My goal is for FitMenu to be in 100 U.S. cities by the end of the year. FitMenu is currently in 4 cities in South Carolina. The program has been very successful there so it is going nationwide. With the web-based sponsor software that runs the program, we can support restaurants and sponsors anywhere there is internet. So, we are in the process of a nationwide rollout. I think it will happen quickly because there is a lot of incentive to being the first FitMenu sponsor in your area. They get the pick of the restaurants to sponsor before their competitors get a chance.
Have you always been interested in fitness and getting healthy? If it’s something you started doing for a certain reason, what was that reason?
I have been in some sort of fitness business for 25 years. I have been an owner of a fitness business for 20 years. I have a mission to empower the average person to have the enjoyment of a body that feels great because it can perform at high levels. When I was 19 years old and running fitness centers, I saw that the typical health club business model did not support the success of the average person. I sought to create new models that were more helpful to normal people wanting to get in great shape, which eventually became incorporated into my chain of fitness studios and now my online fitness applications.
You also mentioned you’re working on a new exciting website as well that’s launching soon, what can you tell us about it?
There are actually two main projects coming to fruition soon. One is a web-based operating system for personal training businesses. This will give a typical personal trainer a great sense of control over his or her business. I am doing this in partnership with Shane Doll of Shane Doll Fitness. Shane also owns Shaping Concepts (www.shapingconcepts.com) Fitness Studios. The other one is still secret, but if you follow me at www.twitter.com/pensarc you’ll learn about it first!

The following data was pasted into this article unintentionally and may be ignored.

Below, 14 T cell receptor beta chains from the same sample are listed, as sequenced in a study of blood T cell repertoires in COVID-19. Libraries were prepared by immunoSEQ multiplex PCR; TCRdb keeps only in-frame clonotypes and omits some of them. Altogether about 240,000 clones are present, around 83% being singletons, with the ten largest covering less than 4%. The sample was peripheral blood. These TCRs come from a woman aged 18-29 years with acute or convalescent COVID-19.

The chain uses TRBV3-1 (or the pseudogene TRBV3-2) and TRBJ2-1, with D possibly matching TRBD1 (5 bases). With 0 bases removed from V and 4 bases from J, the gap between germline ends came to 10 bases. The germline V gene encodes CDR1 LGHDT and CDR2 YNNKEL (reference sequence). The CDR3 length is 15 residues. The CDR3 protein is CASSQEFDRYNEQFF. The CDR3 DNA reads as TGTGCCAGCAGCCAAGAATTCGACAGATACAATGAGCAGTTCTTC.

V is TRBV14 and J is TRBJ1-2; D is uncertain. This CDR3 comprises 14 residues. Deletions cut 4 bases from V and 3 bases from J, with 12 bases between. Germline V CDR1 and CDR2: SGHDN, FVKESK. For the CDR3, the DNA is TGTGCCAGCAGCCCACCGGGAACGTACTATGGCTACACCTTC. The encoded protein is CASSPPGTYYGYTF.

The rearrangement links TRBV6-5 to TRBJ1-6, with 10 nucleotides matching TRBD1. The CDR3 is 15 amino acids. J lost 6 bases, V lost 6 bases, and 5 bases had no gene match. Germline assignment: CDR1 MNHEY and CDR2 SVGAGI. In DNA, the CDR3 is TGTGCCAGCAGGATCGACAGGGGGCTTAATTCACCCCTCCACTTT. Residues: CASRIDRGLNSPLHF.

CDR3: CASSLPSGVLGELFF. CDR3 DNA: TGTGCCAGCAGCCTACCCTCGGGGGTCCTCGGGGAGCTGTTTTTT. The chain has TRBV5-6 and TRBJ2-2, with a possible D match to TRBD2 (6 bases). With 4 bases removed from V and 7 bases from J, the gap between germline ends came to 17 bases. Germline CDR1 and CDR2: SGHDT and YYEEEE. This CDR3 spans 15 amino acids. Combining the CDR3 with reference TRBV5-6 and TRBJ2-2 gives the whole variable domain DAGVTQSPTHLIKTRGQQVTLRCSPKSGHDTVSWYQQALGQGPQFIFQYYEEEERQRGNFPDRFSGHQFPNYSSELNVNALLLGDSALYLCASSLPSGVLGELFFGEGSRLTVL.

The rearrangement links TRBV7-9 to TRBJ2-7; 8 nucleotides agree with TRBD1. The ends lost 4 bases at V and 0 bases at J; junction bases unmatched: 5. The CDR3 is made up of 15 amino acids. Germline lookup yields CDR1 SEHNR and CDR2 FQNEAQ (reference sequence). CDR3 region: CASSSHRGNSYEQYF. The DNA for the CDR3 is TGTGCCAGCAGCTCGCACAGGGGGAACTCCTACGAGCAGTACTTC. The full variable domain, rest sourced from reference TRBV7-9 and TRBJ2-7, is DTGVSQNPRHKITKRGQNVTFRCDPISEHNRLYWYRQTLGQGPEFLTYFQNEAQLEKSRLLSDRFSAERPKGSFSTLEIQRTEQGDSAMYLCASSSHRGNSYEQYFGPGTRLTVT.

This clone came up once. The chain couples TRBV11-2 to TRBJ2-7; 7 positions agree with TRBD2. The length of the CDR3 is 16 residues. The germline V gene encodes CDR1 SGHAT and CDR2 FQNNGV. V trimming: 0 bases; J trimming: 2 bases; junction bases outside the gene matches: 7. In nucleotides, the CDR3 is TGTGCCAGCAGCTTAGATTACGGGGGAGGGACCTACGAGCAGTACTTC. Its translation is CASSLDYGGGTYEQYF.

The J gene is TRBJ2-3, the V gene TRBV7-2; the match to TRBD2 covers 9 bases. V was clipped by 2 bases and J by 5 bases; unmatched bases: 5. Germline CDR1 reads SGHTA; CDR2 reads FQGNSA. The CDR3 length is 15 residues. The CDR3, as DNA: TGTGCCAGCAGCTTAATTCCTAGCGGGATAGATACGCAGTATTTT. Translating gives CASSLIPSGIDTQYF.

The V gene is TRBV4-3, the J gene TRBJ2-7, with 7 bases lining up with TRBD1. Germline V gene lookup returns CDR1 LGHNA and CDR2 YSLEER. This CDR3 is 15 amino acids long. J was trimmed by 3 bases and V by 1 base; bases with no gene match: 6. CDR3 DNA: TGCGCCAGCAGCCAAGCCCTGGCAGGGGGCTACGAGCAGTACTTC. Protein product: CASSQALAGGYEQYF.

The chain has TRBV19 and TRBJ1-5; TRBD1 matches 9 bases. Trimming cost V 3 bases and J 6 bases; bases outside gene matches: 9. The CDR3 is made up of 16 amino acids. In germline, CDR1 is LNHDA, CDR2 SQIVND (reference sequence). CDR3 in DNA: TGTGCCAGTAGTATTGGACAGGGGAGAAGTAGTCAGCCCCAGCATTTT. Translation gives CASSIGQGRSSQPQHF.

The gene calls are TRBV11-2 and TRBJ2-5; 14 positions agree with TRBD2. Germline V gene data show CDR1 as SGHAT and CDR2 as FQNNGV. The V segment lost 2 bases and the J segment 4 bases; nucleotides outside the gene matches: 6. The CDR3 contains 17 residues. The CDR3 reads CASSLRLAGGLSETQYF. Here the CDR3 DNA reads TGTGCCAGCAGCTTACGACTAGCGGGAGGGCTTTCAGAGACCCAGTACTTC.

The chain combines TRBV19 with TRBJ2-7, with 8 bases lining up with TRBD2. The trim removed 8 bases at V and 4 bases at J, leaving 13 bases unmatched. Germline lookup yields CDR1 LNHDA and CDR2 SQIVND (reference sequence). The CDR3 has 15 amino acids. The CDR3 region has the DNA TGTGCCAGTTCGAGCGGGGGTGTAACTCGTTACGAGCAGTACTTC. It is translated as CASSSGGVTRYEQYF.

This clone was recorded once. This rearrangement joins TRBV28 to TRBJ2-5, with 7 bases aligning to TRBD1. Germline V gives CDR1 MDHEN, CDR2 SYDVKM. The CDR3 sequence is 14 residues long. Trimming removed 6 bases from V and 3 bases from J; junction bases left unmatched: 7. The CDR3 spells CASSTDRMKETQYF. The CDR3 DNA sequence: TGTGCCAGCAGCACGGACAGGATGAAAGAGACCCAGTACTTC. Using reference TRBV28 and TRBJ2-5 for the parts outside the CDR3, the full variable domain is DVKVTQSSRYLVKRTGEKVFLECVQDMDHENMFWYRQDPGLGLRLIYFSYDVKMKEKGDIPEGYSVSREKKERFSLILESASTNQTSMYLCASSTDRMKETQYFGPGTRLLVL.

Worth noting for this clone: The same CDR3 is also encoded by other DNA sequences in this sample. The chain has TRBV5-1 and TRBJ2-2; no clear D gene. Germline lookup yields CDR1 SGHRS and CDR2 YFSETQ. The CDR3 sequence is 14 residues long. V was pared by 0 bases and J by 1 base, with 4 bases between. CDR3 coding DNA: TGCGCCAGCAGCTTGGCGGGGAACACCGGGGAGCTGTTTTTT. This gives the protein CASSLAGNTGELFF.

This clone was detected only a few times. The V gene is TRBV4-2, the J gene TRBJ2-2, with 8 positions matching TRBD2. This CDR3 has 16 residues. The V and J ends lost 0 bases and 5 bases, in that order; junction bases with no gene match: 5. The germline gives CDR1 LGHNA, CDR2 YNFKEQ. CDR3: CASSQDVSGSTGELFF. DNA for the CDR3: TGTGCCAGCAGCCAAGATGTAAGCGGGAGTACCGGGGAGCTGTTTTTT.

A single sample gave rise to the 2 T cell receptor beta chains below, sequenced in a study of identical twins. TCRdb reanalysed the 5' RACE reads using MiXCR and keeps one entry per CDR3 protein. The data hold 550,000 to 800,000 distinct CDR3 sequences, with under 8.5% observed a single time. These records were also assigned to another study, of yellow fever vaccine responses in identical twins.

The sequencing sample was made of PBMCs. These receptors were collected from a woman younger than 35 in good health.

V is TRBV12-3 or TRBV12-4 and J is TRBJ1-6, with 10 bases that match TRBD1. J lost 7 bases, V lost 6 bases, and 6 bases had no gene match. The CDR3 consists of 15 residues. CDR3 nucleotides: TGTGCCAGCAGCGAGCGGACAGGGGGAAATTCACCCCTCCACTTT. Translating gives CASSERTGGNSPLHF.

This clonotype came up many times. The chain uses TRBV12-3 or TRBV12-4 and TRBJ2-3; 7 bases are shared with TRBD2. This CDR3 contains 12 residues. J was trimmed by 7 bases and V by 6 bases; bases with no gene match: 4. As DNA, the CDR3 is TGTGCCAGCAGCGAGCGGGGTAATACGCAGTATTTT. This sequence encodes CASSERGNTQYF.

Any advice to pass on to fellow technology lovers when it comes to staying healthy?
It doesn’t have to be hard or time consuming to achieve a lean, healthy body with a high level of fitness. The secret is to have good systems. One such system is that of exercise performance goal-setting. That means creating timelines of measurable progress in the key exercises you are doing. Another is cycling your training so that you emphasize different areas of fitness at different times. The FitPoint system I created automatically changes the program cycle for each user every three weeks. Three weeks is the “sweet spot” of how long to stay with a particular progam before you would start to plateau on it. Then, instead, you switch to something different.
In nutrition, I believe in managing your lifestyle instead of strict dieting. Start with your normal habits and shape in a healthier direction instead of following a rigid plan that doesn’t take you or your lifestyle into account. That way, you can stick with it and permanently create the lifestyle that supports the healthy body you want.
Chris McNeil is the founder of Pensarc Software Development. Chris has twice won the Nova 7 award for innovation in websites and new technology. His FitMenu program was recognized as an “Innovator 2008” by the Charleston Regional Business Journal.
Okay, so I realized that I said blog posts would resume yesterday, and I lied. If you’ve been following my blogs over on the Sixthman website (my day job), you know that I just got off a cruise ship that really wore me down, and it took an extra day to recover. I posted a new blog over there today so feel free to read.
Essentially, I spent 5 days on a cruise ship with John Mayer, Guster, O.A.R., twelve other bands, and 2900 music fans. I slept probably three hours a night and walked off that ship feeling like a zombie. Every time I tried to write for NF my brain simply said “NOPE!” After a day on the couch and many hours of television, I’m ready to write.
I’ve put a lot of thought over the past few days into why I enjoy exercising. I’m absolutely fascinated with the concept of efficiency and operating at the highest level possible. If you decide to do something, you can either half-ass it or you can go all out. When I started playing online poker years ago, I read probably a dozen books on poker and learned to remove emotion from my decision making. If you can remove the “gut feelings” and “revenge” factor by playing like a well-oiled machine, you’ll be far more successful (and efficient) than a guy who flies by the seat of his pants.